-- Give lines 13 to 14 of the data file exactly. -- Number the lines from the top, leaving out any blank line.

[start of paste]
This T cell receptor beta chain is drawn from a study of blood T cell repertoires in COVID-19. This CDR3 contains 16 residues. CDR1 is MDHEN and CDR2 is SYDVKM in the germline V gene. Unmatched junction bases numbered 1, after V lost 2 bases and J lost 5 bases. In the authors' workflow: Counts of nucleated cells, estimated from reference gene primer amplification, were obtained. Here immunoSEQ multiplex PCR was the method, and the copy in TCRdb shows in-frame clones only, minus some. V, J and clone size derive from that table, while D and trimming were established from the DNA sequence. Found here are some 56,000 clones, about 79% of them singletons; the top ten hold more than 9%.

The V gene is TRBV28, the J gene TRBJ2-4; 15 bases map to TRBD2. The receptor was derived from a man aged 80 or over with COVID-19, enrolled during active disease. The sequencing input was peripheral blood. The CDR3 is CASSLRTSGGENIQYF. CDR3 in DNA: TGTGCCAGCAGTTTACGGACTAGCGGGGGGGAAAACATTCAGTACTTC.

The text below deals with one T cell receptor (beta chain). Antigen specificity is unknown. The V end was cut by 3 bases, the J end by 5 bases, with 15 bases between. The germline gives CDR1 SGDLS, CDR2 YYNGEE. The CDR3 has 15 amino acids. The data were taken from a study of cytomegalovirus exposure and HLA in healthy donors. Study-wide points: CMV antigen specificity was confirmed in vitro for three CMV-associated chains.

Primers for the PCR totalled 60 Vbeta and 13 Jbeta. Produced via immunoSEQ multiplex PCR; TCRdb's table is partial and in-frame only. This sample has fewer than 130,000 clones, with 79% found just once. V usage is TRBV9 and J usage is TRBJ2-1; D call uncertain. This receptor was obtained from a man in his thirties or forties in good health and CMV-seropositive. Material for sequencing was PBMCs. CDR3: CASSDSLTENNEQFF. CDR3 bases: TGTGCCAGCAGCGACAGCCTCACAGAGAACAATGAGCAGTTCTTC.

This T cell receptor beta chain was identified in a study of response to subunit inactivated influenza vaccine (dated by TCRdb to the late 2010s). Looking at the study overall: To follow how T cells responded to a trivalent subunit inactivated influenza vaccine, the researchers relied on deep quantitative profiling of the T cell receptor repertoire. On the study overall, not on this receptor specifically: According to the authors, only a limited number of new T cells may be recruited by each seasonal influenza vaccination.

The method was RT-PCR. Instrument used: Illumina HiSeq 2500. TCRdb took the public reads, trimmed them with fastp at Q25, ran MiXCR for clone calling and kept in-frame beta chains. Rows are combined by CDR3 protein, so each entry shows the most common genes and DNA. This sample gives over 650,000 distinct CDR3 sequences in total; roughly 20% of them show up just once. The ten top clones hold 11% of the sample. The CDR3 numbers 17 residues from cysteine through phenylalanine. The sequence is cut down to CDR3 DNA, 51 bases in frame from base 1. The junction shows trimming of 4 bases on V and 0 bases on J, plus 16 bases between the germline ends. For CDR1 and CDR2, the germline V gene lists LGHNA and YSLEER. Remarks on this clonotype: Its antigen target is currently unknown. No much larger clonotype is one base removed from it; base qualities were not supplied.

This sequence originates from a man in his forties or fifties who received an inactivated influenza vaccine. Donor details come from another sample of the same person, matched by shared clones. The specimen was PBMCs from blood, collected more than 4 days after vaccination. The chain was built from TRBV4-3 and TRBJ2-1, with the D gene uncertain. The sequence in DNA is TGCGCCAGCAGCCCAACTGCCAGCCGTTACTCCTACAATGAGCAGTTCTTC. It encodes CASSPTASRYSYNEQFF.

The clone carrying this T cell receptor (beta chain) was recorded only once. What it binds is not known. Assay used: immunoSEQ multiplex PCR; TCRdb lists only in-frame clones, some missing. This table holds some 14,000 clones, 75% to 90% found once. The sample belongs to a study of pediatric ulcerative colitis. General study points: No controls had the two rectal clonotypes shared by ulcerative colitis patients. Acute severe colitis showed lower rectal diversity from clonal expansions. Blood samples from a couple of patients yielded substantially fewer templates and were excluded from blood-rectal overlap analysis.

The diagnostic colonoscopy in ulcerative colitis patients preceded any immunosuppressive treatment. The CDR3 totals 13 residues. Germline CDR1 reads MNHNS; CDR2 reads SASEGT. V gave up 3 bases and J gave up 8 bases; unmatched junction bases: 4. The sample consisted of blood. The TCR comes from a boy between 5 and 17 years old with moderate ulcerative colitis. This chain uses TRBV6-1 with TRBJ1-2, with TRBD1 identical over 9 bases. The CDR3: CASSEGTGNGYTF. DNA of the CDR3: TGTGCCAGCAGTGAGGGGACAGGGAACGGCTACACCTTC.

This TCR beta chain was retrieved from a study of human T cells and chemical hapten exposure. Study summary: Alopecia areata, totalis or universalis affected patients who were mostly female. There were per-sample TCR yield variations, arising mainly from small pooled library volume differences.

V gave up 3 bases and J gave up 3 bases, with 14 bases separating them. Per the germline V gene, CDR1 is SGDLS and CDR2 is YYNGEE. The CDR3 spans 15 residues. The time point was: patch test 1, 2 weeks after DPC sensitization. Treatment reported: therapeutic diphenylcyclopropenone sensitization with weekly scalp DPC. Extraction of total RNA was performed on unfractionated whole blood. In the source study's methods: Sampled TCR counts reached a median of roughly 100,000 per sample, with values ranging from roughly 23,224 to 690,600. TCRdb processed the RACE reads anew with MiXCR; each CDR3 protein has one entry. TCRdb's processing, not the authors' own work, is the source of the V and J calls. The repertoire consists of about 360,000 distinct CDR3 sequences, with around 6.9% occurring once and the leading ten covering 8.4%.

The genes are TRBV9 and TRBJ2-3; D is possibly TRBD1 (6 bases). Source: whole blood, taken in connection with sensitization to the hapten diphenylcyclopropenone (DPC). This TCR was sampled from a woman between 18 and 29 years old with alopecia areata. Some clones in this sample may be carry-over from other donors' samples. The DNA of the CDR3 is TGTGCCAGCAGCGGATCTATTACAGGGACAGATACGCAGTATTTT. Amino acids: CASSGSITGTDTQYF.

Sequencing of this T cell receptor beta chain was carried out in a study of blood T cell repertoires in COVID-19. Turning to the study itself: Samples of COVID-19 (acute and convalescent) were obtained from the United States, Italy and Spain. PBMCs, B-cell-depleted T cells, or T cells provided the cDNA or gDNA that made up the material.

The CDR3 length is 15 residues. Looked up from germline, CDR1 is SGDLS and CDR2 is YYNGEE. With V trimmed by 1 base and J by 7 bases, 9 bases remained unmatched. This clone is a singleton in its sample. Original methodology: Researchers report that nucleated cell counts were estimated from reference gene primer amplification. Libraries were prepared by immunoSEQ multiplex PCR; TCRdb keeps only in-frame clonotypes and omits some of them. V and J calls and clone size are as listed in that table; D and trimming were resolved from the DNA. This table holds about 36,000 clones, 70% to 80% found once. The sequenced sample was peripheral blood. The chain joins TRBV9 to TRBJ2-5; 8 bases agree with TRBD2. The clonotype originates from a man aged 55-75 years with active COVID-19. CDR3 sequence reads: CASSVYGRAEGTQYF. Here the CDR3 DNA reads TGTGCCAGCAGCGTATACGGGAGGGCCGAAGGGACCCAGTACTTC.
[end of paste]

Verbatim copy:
Sequencing of this T cell receptor beta chain was carried out in a study of blood T cell repertoires in COVID-19. Turning to the study itself: Samples of COVID-19 (acute and convalescent) were obtained from the United States, Italy and Spain. PBMCs, B-cell-depleted T cells, or T cells provided the cDNA or gDNA that made up the material.

The CDR3 length is 15 residues. Looked up from germline, CDR1 is SGDLS and CDR2 is YYNGEE. With V trimmed by 1 base and J by 7 bases, 9 bases remained unmatched. This clone is a singleton in its sample. Original methodology: Researchers report that nucleated cell counts were estimated from reference gene primer amplification. Libraries were prepared by immunoSEQ multiplex PCR; TCRdb keeps only in-frame clonotypes and omits some of them. V and J calls and clone size are as listed in that table; D and trimming were resolved from the DNA. This table holds about 36,000 clones, 70% to 80% found once. The sequenced sample was peripheral blood. The chain joins TRBV9 to TRBJ2-5; 8 bases agree with TRBD2. The clonotype originates from a man aged 55-75 years with active COVID-19. CDR3 sequence reads: CASSVYGRAEGTQYF. Here the CDR3 DNA reads TGTGCCAGCAGCGTATACGGGAGGGCCGAAGGGACCCAGTACTTC.